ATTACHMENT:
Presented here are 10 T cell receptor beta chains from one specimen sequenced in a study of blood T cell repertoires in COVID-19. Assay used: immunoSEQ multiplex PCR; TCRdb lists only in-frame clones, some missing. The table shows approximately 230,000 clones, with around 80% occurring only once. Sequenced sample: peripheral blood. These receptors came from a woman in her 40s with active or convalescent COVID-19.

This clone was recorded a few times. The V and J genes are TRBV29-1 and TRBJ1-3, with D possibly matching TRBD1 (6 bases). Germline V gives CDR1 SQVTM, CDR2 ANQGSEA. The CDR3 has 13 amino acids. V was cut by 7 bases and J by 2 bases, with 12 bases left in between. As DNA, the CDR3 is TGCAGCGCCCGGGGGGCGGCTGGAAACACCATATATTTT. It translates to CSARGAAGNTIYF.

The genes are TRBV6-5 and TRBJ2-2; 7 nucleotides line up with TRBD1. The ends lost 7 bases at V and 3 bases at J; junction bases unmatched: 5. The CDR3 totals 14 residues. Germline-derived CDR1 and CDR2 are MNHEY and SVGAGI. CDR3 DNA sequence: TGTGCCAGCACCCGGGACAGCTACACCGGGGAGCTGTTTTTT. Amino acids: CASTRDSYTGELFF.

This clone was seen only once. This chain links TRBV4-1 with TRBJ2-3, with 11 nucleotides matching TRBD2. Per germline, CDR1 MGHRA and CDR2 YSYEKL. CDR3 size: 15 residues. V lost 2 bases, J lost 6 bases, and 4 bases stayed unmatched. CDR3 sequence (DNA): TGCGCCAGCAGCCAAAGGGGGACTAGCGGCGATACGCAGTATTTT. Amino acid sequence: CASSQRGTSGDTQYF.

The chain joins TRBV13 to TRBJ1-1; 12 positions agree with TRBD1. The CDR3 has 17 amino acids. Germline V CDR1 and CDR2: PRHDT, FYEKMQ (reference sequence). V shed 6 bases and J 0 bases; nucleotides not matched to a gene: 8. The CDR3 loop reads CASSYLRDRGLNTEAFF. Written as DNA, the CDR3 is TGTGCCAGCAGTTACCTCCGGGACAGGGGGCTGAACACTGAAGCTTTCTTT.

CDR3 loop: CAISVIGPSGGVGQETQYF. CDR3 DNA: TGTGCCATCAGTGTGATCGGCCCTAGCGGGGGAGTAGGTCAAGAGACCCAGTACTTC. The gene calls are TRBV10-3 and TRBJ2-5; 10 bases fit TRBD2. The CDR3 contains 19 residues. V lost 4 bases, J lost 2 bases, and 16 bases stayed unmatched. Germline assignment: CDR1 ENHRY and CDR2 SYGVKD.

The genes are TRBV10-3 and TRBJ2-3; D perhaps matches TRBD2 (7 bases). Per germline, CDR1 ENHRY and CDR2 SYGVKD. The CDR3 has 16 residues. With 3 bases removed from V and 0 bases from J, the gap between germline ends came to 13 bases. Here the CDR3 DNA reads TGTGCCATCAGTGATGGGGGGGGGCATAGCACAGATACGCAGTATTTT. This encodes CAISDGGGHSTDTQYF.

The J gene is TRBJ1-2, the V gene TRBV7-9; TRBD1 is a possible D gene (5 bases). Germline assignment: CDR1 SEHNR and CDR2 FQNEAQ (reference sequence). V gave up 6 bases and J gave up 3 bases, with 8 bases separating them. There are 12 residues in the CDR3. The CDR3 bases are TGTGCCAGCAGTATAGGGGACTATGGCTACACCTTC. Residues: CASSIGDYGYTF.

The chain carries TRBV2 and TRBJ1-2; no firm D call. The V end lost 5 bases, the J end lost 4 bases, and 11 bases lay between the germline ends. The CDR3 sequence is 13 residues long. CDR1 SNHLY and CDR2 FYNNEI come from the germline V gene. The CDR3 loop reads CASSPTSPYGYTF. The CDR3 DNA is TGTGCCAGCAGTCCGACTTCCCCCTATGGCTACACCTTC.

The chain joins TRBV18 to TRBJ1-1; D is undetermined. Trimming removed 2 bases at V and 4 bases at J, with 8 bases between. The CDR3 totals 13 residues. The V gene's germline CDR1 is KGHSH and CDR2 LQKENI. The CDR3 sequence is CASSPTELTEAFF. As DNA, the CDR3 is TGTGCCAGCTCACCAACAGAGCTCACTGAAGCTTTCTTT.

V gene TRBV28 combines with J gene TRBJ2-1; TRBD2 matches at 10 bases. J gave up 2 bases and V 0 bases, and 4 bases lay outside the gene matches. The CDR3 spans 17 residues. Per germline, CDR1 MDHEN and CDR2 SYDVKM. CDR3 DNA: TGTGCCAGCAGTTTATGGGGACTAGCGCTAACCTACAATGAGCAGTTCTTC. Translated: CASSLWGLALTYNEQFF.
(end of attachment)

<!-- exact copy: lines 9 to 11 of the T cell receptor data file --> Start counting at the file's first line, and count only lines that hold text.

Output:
The chain carries TRBV2 and TRBJ1-2; no firm D call. The V end lost 5 bases, the J end lost 4 bases, and 11 bases lay between the germline ends. The CDR3 sequence is 13 residues long. CDR1 SNHLY and CDR2 FYNNEI come from the germline V gene. The CDR3 loop reads CASSPTSPYGYTF. The CDR3 DNA is TGTGCCAGCAGTCCGACTTCCCCCTATGGCTACACCTTC.

The chain joins TRBV18 to TRBJ1-1; D is undetermined. Trimming removed 2 bases at V and 4 bases at J, with 8 bases between. The CDR3 totals 13 residues. The V gene's germline CDR1 is KGHSH and CDR2 LQKENI. The CDR3 sequence is CASSPTELTEAFF. As DNA, the CDR3 is TGTGCCAGCTCACCAACAGAGCTCACTGAAGCTTTCTTT.

V gene TRBV28 combines with J gene TRBJ2-1; TRBD2 matches at 10 bases. J gave up 2 bases and V 0 bases, and 4 bases lay outside the gene matches. The CDR3 spans 17 residues. Per germline, CDR1 MDHEN and CDR2 SYDVKM. CDR3 DNA: TGTGCCAGCAGTTTATGGGGACTAGCGCTAACCTACAATGAGCAGTTCTTC. Translated: CASSLWGLALTYNEQFF.